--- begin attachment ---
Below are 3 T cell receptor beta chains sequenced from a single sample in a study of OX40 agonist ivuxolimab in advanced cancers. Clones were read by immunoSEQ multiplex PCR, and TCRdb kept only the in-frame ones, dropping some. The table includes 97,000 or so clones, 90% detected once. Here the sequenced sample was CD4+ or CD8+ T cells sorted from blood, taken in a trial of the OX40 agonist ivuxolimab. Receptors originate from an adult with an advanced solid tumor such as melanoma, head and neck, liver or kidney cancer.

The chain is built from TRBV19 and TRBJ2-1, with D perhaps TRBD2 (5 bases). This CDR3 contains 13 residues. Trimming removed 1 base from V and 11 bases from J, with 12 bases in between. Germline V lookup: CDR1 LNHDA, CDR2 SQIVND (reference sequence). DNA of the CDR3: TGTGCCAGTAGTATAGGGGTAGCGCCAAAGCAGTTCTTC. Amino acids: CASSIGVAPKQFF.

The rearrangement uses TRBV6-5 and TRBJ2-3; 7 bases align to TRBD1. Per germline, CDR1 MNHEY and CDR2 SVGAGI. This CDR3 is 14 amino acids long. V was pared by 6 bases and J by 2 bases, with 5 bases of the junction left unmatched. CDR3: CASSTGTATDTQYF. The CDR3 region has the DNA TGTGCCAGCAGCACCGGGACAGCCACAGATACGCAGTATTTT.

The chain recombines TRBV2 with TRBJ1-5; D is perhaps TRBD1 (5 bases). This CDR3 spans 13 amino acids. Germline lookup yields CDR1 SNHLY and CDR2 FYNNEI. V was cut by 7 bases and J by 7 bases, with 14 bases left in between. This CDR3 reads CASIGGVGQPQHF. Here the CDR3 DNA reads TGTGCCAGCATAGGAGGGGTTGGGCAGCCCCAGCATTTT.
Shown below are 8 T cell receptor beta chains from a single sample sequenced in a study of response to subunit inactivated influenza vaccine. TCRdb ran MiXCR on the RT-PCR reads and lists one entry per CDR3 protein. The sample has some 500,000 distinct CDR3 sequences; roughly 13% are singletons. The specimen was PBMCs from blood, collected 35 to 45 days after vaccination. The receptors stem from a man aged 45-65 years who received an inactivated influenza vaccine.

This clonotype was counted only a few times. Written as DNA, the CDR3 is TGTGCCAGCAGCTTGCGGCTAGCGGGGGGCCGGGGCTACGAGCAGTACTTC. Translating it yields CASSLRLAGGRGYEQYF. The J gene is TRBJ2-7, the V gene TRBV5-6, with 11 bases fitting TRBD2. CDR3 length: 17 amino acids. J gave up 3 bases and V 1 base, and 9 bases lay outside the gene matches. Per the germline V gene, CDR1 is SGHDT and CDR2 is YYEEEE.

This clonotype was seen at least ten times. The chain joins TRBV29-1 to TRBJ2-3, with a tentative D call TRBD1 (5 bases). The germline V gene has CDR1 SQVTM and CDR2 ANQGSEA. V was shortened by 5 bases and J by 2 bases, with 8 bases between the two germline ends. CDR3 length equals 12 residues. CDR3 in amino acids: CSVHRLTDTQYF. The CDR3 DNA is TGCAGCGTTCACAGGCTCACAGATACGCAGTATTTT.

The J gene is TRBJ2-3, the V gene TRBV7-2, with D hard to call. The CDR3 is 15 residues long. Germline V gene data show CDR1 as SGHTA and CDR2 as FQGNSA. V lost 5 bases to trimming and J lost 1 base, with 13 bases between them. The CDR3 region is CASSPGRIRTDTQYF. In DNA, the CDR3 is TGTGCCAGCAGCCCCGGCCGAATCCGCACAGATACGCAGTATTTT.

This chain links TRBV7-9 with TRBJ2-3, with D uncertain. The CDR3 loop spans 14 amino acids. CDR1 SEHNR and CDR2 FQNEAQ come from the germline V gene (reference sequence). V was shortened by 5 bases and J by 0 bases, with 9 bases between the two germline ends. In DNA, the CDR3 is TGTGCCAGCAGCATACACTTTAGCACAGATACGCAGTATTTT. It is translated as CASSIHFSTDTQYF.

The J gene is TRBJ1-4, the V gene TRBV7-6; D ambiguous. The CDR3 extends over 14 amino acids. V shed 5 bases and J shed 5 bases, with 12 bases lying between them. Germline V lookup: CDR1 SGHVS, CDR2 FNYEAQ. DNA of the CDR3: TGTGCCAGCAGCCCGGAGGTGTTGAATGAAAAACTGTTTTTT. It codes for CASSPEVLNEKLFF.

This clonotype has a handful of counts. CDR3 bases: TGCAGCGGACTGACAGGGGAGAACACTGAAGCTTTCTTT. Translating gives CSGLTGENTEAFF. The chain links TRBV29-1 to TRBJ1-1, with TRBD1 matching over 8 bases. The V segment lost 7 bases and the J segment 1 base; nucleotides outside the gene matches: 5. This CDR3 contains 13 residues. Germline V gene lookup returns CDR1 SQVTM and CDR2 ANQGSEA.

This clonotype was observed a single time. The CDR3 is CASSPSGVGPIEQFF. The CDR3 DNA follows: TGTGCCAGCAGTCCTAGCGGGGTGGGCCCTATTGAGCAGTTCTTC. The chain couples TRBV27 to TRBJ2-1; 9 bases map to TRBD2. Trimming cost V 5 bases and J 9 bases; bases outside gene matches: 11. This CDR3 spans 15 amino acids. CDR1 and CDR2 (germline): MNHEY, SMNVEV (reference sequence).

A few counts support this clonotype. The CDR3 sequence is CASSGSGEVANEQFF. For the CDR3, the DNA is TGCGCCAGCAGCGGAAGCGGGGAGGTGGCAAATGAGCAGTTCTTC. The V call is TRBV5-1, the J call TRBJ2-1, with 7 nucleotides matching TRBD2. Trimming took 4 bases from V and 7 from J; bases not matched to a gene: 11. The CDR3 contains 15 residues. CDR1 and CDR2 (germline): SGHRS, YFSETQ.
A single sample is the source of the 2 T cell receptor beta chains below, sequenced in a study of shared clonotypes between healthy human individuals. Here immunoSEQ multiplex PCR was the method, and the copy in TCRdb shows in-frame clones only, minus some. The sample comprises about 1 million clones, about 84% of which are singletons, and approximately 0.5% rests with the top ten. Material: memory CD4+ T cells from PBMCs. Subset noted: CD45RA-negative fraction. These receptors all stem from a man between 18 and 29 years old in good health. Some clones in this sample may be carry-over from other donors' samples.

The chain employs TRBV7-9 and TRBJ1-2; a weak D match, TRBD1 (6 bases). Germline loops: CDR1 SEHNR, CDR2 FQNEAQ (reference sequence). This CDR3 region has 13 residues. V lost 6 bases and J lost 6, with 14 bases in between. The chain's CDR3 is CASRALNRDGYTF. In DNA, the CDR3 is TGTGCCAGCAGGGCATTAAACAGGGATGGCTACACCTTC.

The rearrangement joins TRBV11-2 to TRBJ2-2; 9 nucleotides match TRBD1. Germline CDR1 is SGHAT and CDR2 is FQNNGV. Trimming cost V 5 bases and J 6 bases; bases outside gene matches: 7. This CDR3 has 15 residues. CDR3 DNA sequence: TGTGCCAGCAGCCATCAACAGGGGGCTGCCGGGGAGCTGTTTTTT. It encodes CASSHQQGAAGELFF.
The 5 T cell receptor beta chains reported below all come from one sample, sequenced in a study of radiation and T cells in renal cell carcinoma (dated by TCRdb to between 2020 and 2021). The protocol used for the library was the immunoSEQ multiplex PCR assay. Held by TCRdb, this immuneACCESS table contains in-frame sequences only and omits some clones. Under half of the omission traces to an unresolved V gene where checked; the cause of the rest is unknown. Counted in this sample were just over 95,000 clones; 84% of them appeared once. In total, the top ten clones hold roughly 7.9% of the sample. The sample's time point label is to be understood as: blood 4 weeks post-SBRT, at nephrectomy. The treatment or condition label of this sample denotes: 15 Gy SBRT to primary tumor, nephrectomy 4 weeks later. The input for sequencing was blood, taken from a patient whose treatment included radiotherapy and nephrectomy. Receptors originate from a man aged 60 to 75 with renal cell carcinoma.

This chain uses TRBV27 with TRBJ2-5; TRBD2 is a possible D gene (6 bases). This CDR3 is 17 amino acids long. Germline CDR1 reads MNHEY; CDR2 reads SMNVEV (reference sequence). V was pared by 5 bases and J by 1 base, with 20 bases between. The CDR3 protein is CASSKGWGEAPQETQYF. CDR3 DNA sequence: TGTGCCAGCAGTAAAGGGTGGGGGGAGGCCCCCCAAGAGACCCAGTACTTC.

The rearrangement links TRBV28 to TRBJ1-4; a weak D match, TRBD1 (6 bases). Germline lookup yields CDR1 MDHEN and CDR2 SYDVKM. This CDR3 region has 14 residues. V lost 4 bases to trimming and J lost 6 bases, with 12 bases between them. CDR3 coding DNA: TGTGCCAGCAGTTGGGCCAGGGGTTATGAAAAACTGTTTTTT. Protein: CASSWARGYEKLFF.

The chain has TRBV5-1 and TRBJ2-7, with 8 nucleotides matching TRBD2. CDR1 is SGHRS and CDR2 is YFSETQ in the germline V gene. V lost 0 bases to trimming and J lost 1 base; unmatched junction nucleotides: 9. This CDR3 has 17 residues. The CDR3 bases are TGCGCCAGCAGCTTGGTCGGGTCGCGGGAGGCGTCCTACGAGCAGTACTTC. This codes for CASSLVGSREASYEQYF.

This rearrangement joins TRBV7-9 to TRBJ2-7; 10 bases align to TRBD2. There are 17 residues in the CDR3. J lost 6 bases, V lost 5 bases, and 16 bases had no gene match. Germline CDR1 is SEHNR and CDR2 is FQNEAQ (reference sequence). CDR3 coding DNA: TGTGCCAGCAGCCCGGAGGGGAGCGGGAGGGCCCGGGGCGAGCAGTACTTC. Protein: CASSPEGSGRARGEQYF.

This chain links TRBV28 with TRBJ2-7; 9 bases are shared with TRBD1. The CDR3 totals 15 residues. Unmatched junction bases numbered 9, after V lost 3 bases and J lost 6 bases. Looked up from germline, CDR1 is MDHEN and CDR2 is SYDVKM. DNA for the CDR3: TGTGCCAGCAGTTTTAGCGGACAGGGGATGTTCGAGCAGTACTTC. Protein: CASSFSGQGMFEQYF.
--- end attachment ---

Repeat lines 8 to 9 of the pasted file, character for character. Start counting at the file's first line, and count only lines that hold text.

The J gene is TRBJ2-3, the V gene TRBV7-2, with D hard to call. The CDR3 is 15 residues long. Germline V gene data show CDR1 as SGHTA and CDR2 as FQGNSA. V lost 5 bases to trimming and J lost 1 base, with 13 bases between them. The CDR3 region is CASSPGRIRTDTQYF. In DNA, the CDR3 is TGTGCCAGCAGCCCCGGCCGAATCCGCACAGATACGCAGTATTTT.

This chain links TRBV7-9 with TRBJ2-3, with D uncertain. The CDR3 loop spans 14 amino acids. CDR1 SEHNR and CDR2 FQNEAQ come from the germline V gene (reference sequence). V was shortened by 5 bases and J by 0 bases, with 9 bases between the two germline ends. In DNA, the CDR3 is TGTGCCAGCAGCATACACTTTAGCACAGATACGCAGTATTTT. It is translated as CASSIHFSTDTQYF.